|Jess (right) having fun with a client|
The Savannah I see every day is not so beautifully tinged. I see the homeless men who sleep on the steps of City Hall. I see the public housing units, crime-ridden with little police intervention, located two blocks from the expensive restaurants laden with well-dressed, beautiful people. I see the men and women twisting palm leaves into flowers and crosses, peddling them to the couples and families meandering along River Street. I continually look into the faces of the people, looking for the differences, trying to understand how their lives diverged so much. Drugs, alcohol, familial instability, poor work ethics, government hand-outs, lack of education – the reasons that are given for viewing people who are impoverished as less than human. What I strive to hear, though, is how similar we all are. Every day at St. Mary’s Community Center I am face-to-face with the very same men and women and children who live each day in poverty. I laugh with them, cry with them, thank them for their help, am thanked for my help, talk about consequential and inconsequential things, and form bonds and relationships.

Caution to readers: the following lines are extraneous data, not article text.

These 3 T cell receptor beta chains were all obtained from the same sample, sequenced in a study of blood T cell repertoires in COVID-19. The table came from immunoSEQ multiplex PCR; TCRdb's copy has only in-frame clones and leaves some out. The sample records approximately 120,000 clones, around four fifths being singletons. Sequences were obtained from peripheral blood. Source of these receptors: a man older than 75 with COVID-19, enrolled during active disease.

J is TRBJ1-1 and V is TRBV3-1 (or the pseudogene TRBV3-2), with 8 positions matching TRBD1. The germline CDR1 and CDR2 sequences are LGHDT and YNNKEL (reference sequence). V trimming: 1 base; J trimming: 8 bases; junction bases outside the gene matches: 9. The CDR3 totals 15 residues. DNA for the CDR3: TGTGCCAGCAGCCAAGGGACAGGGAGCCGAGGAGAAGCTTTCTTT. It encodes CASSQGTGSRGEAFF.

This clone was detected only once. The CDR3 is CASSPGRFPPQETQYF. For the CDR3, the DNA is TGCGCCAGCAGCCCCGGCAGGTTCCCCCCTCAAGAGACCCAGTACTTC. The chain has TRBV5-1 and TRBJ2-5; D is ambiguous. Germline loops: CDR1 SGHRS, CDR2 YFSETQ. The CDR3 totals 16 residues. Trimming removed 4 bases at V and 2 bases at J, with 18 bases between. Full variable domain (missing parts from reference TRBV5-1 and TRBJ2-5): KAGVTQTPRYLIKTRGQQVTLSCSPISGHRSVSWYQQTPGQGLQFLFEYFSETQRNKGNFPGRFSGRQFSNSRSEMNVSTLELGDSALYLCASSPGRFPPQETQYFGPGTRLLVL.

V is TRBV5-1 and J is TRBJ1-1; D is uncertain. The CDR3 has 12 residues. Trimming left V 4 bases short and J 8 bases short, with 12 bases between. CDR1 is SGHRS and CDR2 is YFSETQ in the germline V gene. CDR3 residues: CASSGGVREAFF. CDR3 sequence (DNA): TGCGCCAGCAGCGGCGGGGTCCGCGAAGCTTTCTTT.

I have come to the conclusion that the overall prevailing mission of our Community Center, while not written on pamphlets or scrolled across the double doors, is to treat each person as a human being. I’m aware this sounds simple and idealistic and entirely too broad to make any practical, community-wide changes. But I think that may actually be the point. After being continually treated as a statistic, a number, a nameless and faceless member of some poorly-run system, wouldn’t it feel great to have someone look at you and respond, person-to-person? To make someone feel human again is not a trivial matter; society has become so desensitized to people living in poverty that we can walk by someone sleeping on the steps of a downtown building at 3 A.M. without looking back at them because it’s ‘normal.’ I could tell all the stories in the world about my past year, but it would take pages and pages to tell each individual’s story. I cannot tell one solitary story in hopes that my year, what I have seen and done, will be encompassed by it; every single day comes with its own stories. I am just grateful that there are people who still willfully share their stories with others, and I hope that we all start to listen.
Jess Atkinson - St. Mary's Community Center - Savannah, GA